How To Give With Purpose

Giving is a major part of life, and most of us look forward to the opportunity to share a portion of our treasure with loved ones and organizations that reflect our values. While the primary purpose of giving is to enrich the lives of others, there are certain tax advantages we can receive as well. Giving on purpose to maximize tax savings both now and for future generations ensures that there will be more of our hard-earned dollars to share and less of it in the hands of the government bureaucracy.

Here are some important things to keep in mind when it comes to giving and taxes:

Charitable Deductions: Gifts to qualified charitable organizations (such as churches and many non-profit charities) are deductible in most cases up to 50% of your adjusted gross income. For example, if you have an AGI of $100,000, in most cases you may deduct up to $50,000 in charitable cash donations. There are some limited instances when the limits are 20% or 30%. That said- most taxpayers never come close to giving half of their income to charity, so in all likelihood you should be able to deduct every dollar of your cash donations.

Some non-cash charitable donations can help you realize tax savings as well. For example, spring is a great time of year to donate old winter clothes and other unwanted items to charity. You may take a deduction on these items equal to the “fair market value” of the property; just make sure to get a receipt and document everything in case of scrutiny later on.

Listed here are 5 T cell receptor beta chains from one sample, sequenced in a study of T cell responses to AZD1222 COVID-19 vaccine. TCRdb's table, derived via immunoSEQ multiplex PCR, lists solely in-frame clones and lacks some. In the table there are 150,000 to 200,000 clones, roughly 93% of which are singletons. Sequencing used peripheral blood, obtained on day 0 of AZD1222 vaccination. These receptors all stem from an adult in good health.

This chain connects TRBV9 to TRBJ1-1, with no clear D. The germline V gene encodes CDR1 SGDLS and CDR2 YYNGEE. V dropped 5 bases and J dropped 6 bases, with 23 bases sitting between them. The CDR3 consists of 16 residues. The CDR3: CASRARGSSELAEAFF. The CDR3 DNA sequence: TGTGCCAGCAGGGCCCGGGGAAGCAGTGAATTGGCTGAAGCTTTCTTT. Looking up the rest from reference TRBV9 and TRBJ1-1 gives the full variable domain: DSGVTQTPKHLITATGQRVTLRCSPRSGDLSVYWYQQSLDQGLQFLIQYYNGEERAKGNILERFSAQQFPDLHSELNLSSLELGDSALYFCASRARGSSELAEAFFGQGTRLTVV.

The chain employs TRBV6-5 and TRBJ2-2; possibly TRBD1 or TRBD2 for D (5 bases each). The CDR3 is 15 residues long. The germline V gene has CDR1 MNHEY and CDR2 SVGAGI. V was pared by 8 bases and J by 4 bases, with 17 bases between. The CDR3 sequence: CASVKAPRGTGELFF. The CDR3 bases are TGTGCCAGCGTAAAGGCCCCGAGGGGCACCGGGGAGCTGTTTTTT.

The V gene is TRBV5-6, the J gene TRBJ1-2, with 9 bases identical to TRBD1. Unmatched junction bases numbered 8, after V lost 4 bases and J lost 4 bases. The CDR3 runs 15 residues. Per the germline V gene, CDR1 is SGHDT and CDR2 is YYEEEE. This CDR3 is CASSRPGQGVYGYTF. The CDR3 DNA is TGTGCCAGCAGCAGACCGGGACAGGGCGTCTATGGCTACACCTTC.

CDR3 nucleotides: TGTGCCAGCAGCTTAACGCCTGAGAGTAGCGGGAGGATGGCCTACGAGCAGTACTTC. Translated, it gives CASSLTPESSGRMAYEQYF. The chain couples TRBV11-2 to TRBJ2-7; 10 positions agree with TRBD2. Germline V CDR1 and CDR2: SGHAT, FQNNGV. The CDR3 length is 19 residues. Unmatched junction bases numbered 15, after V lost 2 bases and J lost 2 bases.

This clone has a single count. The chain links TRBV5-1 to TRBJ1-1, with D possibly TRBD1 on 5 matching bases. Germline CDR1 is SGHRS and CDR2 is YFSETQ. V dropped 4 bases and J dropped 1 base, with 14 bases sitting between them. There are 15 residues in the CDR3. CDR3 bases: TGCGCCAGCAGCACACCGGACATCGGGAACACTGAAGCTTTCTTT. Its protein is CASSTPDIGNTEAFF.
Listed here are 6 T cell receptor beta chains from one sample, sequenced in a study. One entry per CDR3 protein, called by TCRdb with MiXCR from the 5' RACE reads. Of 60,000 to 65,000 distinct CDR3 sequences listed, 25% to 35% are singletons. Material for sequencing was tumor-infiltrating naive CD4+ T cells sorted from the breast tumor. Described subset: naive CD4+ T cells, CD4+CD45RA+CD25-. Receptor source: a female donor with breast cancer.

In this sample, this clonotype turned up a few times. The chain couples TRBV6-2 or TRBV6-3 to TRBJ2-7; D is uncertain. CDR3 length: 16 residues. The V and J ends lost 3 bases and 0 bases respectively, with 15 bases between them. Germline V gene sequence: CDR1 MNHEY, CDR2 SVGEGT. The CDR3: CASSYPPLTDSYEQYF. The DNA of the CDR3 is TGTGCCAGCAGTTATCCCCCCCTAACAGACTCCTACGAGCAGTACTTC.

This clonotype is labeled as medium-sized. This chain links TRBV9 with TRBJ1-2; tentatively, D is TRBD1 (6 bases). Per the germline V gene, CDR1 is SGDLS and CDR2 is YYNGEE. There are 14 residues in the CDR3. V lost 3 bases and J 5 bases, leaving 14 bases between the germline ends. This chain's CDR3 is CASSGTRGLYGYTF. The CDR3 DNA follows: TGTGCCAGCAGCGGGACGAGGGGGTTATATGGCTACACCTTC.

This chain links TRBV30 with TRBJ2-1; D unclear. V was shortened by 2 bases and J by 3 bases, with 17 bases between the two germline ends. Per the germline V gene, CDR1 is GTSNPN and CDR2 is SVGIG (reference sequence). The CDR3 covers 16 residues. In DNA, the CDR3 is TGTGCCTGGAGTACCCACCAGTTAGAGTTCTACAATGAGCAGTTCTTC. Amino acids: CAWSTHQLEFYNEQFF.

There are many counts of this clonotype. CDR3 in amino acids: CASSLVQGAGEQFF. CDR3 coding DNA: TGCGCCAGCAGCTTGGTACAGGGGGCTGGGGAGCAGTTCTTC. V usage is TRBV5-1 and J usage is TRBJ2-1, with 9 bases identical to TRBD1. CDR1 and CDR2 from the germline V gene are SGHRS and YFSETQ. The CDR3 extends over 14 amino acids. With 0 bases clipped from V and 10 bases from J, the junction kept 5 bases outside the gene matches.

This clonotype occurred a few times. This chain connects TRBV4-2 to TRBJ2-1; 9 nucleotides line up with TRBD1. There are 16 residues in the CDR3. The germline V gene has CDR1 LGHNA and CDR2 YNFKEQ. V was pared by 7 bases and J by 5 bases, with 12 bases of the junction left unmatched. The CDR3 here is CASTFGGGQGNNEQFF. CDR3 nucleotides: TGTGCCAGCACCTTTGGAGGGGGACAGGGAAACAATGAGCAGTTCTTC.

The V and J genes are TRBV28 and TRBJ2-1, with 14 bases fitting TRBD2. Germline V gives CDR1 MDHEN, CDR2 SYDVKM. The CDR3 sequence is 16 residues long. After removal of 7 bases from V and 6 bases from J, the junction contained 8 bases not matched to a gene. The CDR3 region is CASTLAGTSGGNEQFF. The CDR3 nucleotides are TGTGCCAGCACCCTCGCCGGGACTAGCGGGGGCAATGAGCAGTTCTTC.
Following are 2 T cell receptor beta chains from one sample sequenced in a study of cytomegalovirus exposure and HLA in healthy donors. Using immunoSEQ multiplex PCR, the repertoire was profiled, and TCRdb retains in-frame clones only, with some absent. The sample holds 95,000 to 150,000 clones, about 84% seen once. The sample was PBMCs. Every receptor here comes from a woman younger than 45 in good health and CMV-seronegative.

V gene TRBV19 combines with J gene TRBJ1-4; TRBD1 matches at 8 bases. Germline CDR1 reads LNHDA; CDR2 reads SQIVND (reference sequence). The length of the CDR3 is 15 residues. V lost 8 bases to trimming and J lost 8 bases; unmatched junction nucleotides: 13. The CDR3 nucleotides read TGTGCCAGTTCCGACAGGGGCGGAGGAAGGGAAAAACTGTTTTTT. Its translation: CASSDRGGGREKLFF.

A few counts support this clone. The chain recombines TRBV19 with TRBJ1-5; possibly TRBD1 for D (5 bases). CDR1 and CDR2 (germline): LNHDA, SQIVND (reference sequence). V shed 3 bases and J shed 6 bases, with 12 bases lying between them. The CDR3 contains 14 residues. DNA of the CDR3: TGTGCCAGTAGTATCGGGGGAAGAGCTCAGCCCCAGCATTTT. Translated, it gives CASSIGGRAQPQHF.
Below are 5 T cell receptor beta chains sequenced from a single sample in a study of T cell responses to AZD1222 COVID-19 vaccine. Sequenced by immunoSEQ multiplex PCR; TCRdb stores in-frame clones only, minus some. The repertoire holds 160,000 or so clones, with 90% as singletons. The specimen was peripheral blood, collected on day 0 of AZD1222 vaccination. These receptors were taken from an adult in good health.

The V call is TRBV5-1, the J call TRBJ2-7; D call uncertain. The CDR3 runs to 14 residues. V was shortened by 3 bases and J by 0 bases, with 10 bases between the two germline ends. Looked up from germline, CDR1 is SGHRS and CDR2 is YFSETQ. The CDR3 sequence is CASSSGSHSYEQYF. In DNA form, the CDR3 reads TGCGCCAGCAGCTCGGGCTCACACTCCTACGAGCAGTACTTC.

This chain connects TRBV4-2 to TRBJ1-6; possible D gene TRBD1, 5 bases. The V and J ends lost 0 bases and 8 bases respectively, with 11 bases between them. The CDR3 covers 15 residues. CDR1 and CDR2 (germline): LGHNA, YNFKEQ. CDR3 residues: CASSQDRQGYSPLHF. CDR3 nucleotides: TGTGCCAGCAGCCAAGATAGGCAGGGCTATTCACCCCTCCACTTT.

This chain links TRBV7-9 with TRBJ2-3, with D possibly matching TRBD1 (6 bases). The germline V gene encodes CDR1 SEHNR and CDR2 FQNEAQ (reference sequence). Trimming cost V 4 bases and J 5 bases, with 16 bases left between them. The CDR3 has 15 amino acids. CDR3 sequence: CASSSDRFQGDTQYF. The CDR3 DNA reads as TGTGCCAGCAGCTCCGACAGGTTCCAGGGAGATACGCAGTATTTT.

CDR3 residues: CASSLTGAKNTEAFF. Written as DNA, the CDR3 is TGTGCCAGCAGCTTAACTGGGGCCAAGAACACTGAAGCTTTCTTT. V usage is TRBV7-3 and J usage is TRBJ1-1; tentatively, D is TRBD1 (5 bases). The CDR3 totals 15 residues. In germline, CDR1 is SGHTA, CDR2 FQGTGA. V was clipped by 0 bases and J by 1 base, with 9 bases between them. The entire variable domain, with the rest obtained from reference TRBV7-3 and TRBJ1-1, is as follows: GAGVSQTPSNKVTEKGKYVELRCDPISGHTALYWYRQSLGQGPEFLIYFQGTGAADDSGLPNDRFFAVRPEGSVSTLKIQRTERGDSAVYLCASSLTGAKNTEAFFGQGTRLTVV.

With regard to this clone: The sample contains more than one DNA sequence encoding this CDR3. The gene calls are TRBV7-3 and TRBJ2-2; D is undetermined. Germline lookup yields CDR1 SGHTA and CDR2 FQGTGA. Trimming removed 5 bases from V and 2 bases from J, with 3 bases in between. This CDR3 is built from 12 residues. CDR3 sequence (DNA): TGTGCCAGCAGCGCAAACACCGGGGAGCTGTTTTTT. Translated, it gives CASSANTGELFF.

Another great tax saving strategy is to donate stocks to charitable organizations; particularly those in which you would realize a sizable capital gain if liquidated. When donating stock, you are not only able to deduct the current value of the asset on your income taxes; you are also able to avoid paying capital gains taxes on the sale of said asset.

Gifts to Loved Ones: If you are in a financial position where you need to be concerned with the federal estate tax after you pass on, it might make sense to begin gifting to your heirs ahead of time. Though you receive no immediate tax savings from these gifts, they reduce the value of your estate and thus the amount that would be subject to estate taxes later on. The IRS allows an annual exclusion for each individual you give money or property to. For 2015, the annual gift exclusion is $14,000 for single filers and $28,000 for married couples filing jointly. So for example, if you are married with three heirs, you may give each heir $28,000 tax-free.

Using strategies to maximize your giving and minimize tax liability is the smart way to ensure your dollars are doing the most good for others. For further information on how to be on purpose with your 2015 giving, speak with a local accounting firm.

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